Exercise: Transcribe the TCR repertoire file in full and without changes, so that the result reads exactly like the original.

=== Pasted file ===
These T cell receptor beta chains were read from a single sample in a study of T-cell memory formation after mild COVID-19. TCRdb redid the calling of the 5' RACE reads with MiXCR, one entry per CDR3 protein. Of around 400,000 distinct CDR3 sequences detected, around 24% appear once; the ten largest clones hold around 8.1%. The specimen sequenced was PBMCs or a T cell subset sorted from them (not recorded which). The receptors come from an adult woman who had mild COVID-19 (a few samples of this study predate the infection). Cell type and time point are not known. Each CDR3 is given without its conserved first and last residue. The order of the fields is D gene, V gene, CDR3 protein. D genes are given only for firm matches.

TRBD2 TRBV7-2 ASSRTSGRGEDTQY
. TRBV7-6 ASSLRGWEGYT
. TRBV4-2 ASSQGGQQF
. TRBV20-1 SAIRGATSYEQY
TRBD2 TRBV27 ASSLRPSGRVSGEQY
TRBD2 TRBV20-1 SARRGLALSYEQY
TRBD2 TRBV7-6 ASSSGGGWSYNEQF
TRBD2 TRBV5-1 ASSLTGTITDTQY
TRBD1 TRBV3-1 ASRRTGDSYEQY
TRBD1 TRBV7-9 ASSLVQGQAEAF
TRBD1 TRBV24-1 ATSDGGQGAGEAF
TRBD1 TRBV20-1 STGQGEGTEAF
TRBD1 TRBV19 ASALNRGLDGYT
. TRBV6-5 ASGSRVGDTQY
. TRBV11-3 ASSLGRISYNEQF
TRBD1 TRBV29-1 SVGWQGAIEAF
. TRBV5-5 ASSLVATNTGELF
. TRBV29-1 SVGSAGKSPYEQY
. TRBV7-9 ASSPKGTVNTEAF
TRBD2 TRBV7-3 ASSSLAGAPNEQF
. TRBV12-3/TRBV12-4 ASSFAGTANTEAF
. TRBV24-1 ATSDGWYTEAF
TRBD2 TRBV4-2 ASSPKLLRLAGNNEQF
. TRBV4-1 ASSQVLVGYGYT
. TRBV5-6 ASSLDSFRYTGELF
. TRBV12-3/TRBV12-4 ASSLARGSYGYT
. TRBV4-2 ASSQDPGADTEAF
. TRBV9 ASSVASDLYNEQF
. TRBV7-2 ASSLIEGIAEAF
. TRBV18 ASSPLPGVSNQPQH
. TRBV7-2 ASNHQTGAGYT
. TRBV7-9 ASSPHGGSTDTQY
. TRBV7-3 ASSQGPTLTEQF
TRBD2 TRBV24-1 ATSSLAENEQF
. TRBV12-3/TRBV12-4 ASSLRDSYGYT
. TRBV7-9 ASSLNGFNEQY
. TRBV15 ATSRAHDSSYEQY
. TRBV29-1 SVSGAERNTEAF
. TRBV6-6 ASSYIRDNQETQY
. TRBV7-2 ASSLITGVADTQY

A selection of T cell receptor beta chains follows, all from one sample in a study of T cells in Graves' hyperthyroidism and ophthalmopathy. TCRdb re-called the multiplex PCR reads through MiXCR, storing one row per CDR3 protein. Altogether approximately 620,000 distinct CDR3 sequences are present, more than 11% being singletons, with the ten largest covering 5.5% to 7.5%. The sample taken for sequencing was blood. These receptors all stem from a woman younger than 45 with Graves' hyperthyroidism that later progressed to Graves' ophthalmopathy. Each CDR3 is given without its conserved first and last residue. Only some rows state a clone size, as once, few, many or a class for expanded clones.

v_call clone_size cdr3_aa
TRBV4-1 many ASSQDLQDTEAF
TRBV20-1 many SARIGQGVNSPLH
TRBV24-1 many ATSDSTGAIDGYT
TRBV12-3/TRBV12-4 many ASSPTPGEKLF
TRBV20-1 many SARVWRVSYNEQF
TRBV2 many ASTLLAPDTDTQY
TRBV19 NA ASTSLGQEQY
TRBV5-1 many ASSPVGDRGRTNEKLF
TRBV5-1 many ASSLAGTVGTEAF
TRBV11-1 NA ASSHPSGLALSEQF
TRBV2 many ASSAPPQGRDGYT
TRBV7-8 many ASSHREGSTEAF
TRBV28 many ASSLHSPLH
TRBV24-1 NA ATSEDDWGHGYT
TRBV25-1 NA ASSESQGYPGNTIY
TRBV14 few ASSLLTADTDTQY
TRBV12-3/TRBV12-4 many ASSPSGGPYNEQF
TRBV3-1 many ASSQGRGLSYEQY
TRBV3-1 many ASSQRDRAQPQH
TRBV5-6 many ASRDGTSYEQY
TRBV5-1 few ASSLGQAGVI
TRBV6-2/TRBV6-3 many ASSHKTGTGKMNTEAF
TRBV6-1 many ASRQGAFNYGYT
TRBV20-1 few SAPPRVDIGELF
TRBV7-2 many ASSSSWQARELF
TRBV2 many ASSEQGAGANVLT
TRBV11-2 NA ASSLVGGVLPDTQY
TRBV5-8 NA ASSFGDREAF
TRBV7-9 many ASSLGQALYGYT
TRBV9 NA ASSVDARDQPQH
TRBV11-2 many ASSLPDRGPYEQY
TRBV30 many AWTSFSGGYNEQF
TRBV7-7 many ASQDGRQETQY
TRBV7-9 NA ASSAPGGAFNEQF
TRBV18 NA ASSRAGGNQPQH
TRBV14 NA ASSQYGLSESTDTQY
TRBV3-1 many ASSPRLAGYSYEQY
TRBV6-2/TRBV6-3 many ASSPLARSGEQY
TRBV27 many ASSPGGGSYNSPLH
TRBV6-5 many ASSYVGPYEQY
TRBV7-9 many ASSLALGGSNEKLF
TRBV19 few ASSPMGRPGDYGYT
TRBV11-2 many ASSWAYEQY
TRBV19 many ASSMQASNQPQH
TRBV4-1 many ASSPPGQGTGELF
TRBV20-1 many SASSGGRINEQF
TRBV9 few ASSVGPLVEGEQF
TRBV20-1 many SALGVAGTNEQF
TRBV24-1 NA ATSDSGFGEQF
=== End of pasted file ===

These T cell receptor beta chains were read from a single sample in a study of T-cell memory formation after mild COVID-19. TCRdb redid the calling of the 5' RACE reads with MiXCR, one entry per CDR3 protein. Of around 400,000 distinct CDR3 sequences detected, around 24% appear once; the ten largest clones hold around 8.1%. The specimen sequenced was PBMCs or a T cell subset sorted from them (not recorded which). The receptors come from an adult woman who had mild COVID-19 (a few samples of this study predate the infection). Cell type and time point are not known. Each CDR3 is given without its conserved first and last residue. The order of the fields is D gene, V gene, CDR3 protein. D genes are given only for firm matches.

TRBD2 TRBV7-2 ASSRTSGRGEDTQY
. TRBV7-6 ASSLRGWEGYT
. TRBV4-2 ASSQGGQQF
. TRBV20-1 SAIRGATSYEQY
TRBD2 TRBV27 ASSLRPSGRVSGEQY
TRBD2 TRBV20-1 SARRGLALSYEQY
TRBD2 TRBV7-6 ASSSGGGWSYNEQF
TRBD2 TRBV5-1 ASSLTGTITDTQY
TRBD1 TRBV3-1 ASRRTGDSYEQY
TRBD1 TRBV7-9 ASSLVQGQAEAF
TRBD1 TRBV24-1 ATSDGGQGAGEAF
TRBD1 TRBV20-1 STGQGEGTEAF
TRBD1 TRBV19 ASALNRGLDGYT
. TRBV6-5 ASGSRVGDTQY
. TRBV11-3 ASSLGRISYNEQF
TRBD1 TRBV29-1 SVGWQGAIEAF
. TRBV5-5 ASSLVATNTGELF
. TRBV29-1 SVGSAGKSPYEQY
. TRBV7-9 ASSPKGTVNTEAF
TRBD2 TRBV7-3 ASSSLAGAPNEQF
. TRBV12-3/TRBV12-4 ASSFAGTANTEAF
. TRBV24-1 ATSDGWYTEAF
TRBD2 TRBV4-2 ASSPKLLRLAGNNEQF
. TRBV4-1 ASSQVLVGYGYT
. TRBV5-6 ASSLDSFRYTGELF
. TRBV12-3/TRBV12-4 ASSLARGSYGYT
. TRBV4-2 ASSQDPGADTEAF
. TRBV9 ASSVASDLYNEQF
. TRBV7-2 ASSLIEGIAEAF
. TRBV18 ASSPLPGVSNQPQH
. TRBV7-2 ASNHQTGAGYT
. TRBV7-9 ASSPHGGSTDTQY
. TRBV7-3 ASSQGPTLTEQF
TRBD2 TRBV24-1 ATSSLAENEQF
. TRBV12-3/TRBV12-4 ASSLRDSYGYT
. TRBV7-9 ASSLNGFNEQY
. TRBV15 ATSRAHDSSYEQY
. TRBV29-1 SVSGAERNTEAF
. TRBV6-6 ASSYIRDNQETQY
. TRBV7-2 ASSLITGVADTQY

A selection of T cell receptor beta chains follows, all from one sample in a study of T cells in Graves' hyperthyroidism and ophthalmopathy. TCRdb re-called the multiplex PCR reads through MiXCR, storing one row per CDR3 protein. Altogether approximately 620,000 distinct CDR3 sequences are present, more than 11% being singletons, with the ten largest covering 5.5% to 7.5%. The sample taken for sequencing was blood. These receptors all stem from a woman younger than 45 with Graves' hyperthyroidism that later progressed to Graves' ophthalmopathy. Each CDR3 is given without its conserved first and last residue. Only some rows state a clone size, as once, few, many or a class for expanded clones.

v_call clone_size cdr3_aa
TRBV4-1 many ASSQDLQDTEAF
TRBV20-1 many SARIGQGVNSPLH
TRBV24-1 many ATSDSTGAIDGYT
TRBV12-3/TRBV12-4 many ASSPTPGEKLF
TRBV20-1 many SARVWRVSYNEQF
TRBV2 many ASTLLAPDTDTQY
TRBV19 NA ASTSLGQEQY
TRBV5-1 many ASSPVGDRGRTNEKLF
TRBV5-1 many ASSLAGTVGTEAF
TRBV11-1 NA ASSHPSGLALSEQF
TRBV2 many ASSAPPQGRDGYT
TRBV7-8 many ASSHREGSTEAF
TRBV28 many ASSLHSPLH
TRBV24-1 NA ATSEDDWGHGYT
TRBV25-1 NA ASSESQGYPGNTIY
TRBV14 few ASSLLTADTDTQY
TRBV12-3/TRBV12-4 many ASSPSGGPYNEQF
TRBV3-1 many ASSQGRGLSYEQY
TRBV3-1 many ASSQRDRAQPQH
TRBV5-6 many ASRDGTSYEQY
TRBV5-1 few ASSLGQAGVI
TRBV6-2/TRBV6-3 many ASSHKTGTGKMNTEAF
TRBV6-1 many ASRQGAFNYGYT
TRBV20-1 few SAPPRVDIGELF
TRBV7-2 many ASSSSWQARELF
TRBV2 many ASSEQGAGANVLT
TRBV11-2 NA ASSLVGGVLPDTQY
TRBV5-8 NA ASSFGDREAF
TRBV7-9 many ASSLGQALYGYT
TRBV9 NA ASSVDARDQPQH
TRBV11-2 many ASSLPDRGPYEQY
TRBV30 many AWTSFSGGYNEQF
TRBV7-7 many ASQDGRQETQY
TRBV7-9 NA ASSAPGGAFNEQF
TRBV18 NA ASSRAGGNQPQH
TRBV14 NA ASSQYGLSESTDTQY
TRBV3-1 many ASSPRLAGYSYEQY
TRBV6-2/TRBV6-3 many ASSPLARSGEQY
TRBV27 many ASSPGGGSYNSPLH
TRBV6-5 many ASSYVGPYEQY
TRBV7-9 many ASSLALGGSNEKLF
TRBV19 few ASSPMGRPGDYGYT
TRBV11-2 many ASSWAYEQY
TRBV19 many ASSMQASNQPQH
TRBV4-1 many ASSPPGQGTGELF
TRBV20-1 many SASSGGRINEQF
TRBV9 few ASSVGPLVEGEQF
TRBV20-1 many SALGVAGTNEQF
TRBV24-1 NA ATSDSGFGEQF